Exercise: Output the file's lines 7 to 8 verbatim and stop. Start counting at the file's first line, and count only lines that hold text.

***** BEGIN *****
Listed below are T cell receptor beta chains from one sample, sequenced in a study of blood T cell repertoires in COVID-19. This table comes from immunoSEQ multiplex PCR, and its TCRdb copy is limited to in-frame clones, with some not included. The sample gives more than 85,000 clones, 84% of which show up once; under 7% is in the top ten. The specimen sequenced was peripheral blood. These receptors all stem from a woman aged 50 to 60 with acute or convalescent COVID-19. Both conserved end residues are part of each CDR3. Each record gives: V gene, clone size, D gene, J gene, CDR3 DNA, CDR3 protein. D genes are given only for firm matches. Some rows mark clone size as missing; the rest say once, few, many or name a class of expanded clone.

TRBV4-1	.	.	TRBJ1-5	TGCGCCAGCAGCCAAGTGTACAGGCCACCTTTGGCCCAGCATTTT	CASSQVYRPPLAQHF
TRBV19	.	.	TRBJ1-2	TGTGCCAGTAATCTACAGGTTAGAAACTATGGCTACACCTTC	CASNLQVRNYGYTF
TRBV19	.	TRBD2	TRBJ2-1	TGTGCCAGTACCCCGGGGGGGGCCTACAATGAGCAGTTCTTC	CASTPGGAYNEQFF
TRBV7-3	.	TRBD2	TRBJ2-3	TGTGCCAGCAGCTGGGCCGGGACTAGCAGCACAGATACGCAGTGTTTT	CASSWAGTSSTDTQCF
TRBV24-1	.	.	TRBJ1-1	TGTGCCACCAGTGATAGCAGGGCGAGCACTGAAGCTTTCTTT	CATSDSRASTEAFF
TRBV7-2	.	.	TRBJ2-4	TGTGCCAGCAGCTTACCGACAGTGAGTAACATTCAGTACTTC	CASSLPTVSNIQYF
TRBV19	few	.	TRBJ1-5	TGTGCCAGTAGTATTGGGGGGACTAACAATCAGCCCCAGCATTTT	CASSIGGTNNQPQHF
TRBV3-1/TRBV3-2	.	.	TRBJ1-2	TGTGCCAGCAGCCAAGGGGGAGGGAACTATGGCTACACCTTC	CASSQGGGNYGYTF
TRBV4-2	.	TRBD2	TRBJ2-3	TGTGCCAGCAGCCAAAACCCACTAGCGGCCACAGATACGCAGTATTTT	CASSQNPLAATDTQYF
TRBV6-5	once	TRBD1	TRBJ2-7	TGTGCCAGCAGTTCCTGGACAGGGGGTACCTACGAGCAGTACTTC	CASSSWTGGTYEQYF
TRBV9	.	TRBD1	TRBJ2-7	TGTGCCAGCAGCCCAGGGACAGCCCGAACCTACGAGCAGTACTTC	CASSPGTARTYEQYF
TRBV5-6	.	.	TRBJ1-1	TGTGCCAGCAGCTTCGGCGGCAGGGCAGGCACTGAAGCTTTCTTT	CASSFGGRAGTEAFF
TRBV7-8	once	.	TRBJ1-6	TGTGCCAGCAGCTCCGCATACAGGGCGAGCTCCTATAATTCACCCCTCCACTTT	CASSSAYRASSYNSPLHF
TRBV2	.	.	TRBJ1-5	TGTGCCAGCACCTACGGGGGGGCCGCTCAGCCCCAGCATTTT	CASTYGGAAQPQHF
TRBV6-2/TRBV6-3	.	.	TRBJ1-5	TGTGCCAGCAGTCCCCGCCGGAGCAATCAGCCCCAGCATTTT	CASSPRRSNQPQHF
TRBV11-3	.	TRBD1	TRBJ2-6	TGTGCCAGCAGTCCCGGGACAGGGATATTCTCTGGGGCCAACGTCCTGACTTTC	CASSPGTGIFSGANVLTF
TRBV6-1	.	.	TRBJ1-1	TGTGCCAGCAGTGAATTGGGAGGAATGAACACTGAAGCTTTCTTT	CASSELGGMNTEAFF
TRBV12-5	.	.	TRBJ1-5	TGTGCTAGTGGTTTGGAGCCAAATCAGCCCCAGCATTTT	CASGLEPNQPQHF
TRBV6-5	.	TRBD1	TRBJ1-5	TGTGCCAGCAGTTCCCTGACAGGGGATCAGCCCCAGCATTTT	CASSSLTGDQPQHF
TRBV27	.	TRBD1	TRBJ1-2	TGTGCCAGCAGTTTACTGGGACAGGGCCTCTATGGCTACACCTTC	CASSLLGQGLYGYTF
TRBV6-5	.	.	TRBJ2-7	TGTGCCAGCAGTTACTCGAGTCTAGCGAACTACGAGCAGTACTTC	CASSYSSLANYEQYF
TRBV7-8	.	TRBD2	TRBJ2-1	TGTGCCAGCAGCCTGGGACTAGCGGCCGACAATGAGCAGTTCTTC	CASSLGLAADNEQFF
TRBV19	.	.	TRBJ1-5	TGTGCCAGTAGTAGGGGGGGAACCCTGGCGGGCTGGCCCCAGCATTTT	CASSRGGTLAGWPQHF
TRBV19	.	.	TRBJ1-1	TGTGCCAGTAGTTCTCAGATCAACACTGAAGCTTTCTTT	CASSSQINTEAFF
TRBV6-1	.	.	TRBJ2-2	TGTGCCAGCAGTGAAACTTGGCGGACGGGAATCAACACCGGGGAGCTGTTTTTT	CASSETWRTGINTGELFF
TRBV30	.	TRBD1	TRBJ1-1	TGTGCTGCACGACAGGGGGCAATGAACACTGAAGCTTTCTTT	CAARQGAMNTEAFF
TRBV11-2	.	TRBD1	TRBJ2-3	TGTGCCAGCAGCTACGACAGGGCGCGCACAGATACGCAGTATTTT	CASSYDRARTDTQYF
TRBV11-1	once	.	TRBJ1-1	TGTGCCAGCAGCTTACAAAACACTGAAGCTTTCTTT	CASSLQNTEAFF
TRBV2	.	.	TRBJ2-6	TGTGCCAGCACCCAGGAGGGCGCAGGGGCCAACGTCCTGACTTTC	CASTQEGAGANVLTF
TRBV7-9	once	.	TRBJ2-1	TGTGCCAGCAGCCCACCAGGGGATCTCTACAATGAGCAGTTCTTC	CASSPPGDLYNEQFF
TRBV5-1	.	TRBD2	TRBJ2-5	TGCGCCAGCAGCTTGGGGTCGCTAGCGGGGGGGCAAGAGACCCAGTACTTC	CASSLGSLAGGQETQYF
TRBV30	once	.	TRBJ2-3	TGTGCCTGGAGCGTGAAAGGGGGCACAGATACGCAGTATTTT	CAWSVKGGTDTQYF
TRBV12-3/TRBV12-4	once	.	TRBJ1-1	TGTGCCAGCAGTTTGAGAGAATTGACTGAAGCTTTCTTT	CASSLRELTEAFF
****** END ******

TRBV7-2	.	.	TRBJ2-4	TGTGCCAGCAGCTTACCGACAGTGAGTAACATTCAGTACTTC	CASSLPTVSNIQYF
TRBV19	few	.	TRBJ1-5	TGTGCCAGTAGTATTGGGGGGACTAACAATCAGCCCCAGCATTTT	CASSIGGTNNQPQHF